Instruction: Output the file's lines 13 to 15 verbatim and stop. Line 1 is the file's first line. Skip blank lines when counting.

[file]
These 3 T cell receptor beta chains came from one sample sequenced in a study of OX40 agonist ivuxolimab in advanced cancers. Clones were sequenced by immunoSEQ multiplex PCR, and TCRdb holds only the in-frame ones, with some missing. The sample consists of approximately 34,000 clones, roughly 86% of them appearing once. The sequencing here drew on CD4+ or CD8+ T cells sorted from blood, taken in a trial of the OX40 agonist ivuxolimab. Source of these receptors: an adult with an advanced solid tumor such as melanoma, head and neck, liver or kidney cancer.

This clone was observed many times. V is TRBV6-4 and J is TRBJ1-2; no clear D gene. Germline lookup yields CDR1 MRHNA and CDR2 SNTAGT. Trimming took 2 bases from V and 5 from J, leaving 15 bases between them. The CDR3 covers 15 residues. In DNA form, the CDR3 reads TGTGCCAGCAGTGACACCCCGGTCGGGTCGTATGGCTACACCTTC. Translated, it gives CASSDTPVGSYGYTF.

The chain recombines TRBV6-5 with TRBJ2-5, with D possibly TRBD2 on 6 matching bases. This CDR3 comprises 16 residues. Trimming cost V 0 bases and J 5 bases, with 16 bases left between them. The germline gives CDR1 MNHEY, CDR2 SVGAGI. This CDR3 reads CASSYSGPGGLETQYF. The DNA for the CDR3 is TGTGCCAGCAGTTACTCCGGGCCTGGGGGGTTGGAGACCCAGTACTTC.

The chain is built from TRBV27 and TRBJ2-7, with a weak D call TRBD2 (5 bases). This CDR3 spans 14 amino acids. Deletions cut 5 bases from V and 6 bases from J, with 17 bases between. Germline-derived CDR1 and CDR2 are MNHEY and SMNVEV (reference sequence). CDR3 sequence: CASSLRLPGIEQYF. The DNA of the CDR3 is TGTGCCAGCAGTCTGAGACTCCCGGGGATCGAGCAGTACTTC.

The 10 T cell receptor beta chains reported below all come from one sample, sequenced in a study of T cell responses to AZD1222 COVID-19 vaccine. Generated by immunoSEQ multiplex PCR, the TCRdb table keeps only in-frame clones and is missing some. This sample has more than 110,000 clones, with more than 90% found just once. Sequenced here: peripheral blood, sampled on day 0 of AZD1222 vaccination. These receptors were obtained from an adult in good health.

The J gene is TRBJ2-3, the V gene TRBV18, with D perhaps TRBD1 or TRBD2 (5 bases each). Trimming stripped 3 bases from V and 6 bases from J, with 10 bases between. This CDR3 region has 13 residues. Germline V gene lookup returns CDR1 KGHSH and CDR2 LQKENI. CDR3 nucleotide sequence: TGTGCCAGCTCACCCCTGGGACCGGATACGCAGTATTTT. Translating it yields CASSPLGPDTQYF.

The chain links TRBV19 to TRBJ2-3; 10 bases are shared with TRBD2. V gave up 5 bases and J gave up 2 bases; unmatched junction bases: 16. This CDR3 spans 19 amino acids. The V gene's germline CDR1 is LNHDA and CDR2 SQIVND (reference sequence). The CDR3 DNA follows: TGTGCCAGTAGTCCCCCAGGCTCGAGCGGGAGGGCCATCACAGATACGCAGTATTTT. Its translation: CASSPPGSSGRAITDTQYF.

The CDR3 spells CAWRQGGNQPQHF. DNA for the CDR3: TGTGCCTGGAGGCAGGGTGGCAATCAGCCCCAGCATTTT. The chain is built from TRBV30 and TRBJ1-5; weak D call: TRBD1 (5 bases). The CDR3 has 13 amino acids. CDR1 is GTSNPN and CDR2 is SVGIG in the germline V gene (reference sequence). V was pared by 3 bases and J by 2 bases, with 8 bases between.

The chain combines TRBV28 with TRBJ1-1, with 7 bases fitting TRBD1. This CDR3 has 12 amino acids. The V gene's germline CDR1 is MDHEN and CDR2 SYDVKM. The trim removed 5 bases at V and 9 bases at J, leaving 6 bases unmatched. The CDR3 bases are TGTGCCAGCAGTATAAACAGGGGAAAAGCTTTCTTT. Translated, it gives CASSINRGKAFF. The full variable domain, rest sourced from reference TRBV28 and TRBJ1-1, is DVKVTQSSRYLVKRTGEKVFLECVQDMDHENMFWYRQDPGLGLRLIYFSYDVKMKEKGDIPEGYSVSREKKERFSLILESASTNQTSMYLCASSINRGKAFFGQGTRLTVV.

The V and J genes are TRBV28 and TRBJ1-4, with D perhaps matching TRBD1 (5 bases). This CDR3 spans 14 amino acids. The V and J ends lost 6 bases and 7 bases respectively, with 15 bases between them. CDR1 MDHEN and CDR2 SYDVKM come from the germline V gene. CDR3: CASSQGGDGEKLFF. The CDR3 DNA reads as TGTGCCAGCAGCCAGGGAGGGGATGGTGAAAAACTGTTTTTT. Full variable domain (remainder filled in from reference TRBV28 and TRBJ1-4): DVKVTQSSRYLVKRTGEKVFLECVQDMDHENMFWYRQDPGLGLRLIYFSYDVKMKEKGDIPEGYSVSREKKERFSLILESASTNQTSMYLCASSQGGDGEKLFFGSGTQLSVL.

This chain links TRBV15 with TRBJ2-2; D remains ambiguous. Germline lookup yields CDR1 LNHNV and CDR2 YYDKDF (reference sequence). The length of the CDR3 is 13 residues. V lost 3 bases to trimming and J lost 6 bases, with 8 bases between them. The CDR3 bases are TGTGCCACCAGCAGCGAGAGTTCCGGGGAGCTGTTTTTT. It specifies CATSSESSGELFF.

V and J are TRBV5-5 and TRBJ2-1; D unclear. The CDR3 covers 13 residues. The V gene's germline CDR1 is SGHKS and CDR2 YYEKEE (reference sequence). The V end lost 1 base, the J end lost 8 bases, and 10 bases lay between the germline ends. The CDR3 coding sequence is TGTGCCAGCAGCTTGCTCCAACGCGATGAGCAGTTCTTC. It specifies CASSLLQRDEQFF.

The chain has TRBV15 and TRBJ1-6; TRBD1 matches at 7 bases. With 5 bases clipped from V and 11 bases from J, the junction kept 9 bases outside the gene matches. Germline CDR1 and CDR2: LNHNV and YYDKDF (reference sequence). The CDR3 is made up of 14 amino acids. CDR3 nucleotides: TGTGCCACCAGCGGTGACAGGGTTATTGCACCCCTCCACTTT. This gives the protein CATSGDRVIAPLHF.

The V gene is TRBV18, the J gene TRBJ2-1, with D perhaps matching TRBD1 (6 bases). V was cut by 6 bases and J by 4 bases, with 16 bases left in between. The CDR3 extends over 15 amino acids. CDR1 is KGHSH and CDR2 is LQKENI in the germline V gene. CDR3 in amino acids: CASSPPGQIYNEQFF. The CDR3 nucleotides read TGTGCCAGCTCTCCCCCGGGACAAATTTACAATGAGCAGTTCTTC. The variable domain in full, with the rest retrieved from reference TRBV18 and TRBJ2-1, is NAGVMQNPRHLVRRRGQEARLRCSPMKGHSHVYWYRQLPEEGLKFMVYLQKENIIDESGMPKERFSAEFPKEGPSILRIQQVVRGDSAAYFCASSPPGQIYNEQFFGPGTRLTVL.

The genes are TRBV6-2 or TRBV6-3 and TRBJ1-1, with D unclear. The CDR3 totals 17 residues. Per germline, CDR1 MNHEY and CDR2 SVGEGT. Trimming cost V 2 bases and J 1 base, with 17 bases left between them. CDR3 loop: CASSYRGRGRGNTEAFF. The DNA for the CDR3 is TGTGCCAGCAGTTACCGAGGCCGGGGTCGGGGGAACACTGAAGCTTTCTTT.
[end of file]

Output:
The chain has TRBV15 and TRBJ1-6; TRBD1 matches at 7 bases. With 5 bases clipped from V and 11 bases from J, the junction kept 9 bases outside the gene matches. Germline CDR1 and CDR2: LNHNV and YYDKDF (reference sequence). The CDR3 is made up of 14 amino acids. CDR3 nucleotides: TGTGCCACCAGCGGTGACAGGGTTATTGCACCCCTCCACTTT. This gives the protein CATSGDRVIAPLHF.

The V gene is TRBV18, the J gene TRBJ2-1, with D perhaps matching TRBD1 (6 bases). V was cut by 6 bases and J by 4 bases, with 16 bases left in between. The CDR3 extends over 15 amino acids. CDR1 is KGHSH and CDR2 is LQKENI in the germline V gene. CDR3 in amino acids: CASSPPGQIYNEQFF. The CDR3 nucleotides read TGTGCCAGCTCTCCCCCGGGACAAATTTACAATGAGCAGTTCTTC. The variable domain in full, with the rest retrieved from reference TRBV18 and TRBJ2-1, is NAGVMQNPRHLVRRRGQEARLRCSPMKGHSHVYWYRQLPEEGLKFMVYLQKENIIDESGMPKERFSAEFPKEGPSILRIQQVVRGDSAAYFCASSPPGQIYNEQFFGPGTRLTVL.

The genes are TRBV6-2 or TRBV6-3 and TRBJ1-1, with D unclear. The CDR3 totals 17 residues. Per germline, CDR1 MNHEY and CDR2 SVGEGT. Trimming cost V 2 bases and J 1 base, with 17 bases left between them. CDR3 loop: CASSYRGRGRGNTEAFF. The DNA for the CDR3 is TGTGCCAGCAGTTACCGAGGCCGGGGTCGGGGGAACACTGAAGCTTTCTTT.